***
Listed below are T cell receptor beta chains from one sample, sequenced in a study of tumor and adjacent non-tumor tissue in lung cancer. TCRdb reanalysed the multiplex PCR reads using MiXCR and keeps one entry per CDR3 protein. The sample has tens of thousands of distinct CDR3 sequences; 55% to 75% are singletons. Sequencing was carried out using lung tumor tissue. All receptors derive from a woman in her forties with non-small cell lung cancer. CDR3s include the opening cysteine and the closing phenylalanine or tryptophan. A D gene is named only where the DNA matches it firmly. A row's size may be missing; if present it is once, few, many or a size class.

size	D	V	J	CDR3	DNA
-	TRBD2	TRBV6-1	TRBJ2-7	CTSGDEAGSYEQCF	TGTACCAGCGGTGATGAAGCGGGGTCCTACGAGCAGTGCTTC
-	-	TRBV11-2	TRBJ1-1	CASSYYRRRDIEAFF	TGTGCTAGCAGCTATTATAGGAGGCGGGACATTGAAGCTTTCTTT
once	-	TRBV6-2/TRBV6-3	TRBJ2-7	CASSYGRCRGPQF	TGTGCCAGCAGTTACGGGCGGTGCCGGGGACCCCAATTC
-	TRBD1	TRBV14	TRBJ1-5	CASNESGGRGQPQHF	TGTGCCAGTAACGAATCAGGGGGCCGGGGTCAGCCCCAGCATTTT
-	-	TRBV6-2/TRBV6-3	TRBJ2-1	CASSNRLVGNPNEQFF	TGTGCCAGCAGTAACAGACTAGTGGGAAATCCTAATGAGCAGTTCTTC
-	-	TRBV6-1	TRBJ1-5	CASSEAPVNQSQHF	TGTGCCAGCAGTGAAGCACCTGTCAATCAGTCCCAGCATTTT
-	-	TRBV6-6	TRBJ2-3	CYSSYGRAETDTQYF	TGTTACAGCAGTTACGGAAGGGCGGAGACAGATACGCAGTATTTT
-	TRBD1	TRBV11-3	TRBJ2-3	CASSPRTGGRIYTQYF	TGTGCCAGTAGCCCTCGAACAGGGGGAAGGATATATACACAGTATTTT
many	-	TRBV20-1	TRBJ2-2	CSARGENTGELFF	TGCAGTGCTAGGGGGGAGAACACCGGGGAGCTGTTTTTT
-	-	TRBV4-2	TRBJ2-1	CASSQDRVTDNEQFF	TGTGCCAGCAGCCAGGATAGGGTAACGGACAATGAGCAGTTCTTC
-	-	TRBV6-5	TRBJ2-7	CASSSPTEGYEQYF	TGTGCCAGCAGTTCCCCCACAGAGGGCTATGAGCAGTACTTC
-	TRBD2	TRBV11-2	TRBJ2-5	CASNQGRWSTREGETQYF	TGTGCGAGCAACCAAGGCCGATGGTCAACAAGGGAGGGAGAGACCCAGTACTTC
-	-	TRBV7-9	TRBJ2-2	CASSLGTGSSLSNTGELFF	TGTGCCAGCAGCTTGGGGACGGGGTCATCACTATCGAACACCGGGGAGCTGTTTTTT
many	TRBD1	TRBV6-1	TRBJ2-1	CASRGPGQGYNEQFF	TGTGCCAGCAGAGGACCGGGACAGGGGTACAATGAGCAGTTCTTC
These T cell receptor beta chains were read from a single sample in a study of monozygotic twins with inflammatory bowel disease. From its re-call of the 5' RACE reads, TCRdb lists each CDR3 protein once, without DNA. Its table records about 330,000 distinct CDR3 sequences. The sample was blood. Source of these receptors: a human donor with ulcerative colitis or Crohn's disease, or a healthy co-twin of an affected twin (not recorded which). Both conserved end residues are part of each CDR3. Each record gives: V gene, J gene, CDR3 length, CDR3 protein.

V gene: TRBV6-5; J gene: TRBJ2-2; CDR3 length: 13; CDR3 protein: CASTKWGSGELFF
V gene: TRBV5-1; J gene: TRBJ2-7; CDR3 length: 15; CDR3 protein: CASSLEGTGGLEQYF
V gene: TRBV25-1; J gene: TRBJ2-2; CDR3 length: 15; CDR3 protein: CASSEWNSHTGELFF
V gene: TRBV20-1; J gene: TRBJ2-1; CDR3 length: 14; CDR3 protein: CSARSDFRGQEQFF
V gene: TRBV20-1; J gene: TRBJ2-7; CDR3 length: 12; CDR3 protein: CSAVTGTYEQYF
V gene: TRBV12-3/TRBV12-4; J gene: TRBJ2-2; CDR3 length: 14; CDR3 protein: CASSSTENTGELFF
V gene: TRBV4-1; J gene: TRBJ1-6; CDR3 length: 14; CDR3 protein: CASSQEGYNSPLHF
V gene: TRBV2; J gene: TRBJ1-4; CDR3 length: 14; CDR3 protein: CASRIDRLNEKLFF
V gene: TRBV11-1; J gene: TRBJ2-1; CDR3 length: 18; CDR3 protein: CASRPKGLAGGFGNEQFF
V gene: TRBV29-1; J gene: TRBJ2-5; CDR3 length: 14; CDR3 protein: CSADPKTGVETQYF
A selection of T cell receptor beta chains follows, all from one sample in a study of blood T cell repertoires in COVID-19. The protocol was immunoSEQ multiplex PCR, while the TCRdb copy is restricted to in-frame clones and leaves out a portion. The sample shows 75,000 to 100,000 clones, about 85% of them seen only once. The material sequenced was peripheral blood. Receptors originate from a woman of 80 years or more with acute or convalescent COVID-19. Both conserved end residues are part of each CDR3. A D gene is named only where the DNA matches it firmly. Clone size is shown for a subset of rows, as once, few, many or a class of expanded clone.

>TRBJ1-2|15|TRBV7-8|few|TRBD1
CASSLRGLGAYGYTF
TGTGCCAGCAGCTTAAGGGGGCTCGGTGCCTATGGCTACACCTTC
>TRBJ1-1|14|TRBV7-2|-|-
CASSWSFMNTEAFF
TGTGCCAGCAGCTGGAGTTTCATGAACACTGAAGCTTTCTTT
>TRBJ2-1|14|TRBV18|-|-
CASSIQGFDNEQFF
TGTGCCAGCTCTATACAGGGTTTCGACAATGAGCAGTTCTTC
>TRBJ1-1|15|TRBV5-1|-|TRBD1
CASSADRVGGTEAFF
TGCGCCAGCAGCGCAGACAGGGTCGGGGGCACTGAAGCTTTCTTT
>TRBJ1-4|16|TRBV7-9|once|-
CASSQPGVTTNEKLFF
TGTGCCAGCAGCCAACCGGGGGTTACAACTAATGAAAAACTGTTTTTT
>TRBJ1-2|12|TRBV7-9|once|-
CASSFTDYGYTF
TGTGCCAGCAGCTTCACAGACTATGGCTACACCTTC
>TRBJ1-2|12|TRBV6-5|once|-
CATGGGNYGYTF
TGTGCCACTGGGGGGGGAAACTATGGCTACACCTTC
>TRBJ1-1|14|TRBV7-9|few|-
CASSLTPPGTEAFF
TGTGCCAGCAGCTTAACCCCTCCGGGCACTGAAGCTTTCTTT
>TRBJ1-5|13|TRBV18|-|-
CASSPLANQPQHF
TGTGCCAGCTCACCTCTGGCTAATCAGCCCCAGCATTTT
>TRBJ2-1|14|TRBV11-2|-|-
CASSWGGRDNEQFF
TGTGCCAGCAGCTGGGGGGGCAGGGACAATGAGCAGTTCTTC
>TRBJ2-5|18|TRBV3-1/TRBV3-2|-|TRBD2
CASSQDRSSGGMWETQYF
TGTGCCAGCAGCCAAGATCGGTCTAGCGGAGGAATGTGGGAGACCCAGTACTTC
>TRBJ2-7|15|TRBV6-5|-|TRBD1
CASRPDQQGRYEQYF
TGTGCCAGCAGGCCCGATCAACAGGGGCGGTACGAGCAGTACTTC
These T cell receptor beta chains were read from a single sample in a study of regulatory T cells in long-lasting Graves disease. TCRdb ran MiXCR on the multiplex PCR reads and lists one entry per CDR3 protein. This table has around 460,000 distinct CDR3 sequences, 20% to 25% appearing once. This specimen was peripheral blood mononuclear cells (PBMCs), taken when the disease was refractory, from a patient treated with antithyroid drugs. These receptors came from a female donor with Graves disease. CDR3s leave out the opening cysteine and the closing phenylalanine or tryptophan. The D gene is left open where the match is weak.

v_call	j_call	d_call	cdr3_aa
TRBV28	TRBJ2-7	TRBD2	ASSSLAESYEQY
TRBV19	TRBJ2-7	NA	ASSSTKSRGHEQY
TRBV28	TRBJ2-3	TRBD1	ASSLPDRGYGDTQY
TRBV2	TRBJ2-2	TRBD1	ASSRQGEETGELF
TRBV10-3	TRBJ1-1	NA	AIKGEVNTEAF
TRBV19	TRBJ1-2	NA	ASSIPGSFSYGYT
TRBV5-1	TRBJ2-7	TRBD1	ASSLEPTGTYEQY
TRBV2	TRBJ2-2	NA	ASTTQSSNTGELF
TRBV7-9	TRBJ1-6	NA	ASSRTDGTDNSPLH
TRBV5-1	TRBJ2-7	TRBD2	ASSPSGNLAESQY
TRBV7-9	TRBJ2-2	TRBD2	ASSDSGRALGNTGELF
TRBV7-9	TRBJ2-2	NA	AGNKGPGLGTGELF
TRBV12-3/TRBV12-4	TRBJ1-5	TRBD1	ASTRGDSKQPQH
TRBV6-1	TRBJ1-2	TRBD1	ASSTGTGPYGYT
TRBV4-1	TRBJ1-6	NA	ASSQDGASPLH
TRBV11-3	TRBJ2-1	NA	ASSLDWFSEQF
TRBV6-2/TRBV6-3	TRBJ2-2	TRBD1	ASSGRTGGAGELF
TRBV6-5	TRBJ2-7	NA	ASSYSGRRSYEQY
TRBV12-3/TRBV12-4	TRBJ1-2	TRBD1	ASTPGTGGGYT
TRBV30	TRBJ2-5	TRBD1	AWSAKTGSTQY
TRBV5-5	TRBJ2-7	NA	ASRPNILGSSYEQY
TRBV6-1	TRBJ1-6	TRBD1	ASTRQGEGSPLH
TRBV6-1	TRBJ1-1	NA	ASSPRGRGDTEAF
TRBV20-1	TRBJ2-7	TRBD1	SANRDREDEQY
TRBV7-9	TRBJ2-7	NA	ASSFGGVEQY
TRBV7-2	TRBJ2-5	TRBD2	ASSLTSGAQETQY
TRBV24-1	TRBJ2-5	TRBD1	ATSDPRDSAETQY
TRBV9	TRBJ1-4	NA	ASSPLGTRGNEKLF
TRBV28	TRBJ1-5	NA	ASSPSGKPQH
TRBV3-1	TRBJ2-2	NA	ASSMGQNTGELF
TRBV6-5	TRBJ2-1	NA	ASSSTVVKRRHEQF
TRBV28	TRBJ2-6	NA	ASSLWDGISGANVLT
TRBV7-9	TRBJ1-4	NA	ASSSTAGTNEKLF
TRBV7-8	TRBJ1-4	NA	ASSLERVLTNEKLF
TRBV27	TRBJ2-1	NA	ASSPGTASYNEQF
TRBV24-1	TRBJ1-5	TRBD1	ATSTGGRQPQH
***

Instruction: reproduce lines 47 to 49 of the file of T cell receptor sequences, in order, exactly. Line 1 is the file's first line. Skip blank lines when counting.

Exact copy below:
>TRBJ1-2|12|TRBV6-5|once|-
CATGGGNYGYTF
TGTGCCACTGGGGGGGGAAACTATGGCTACACCTTC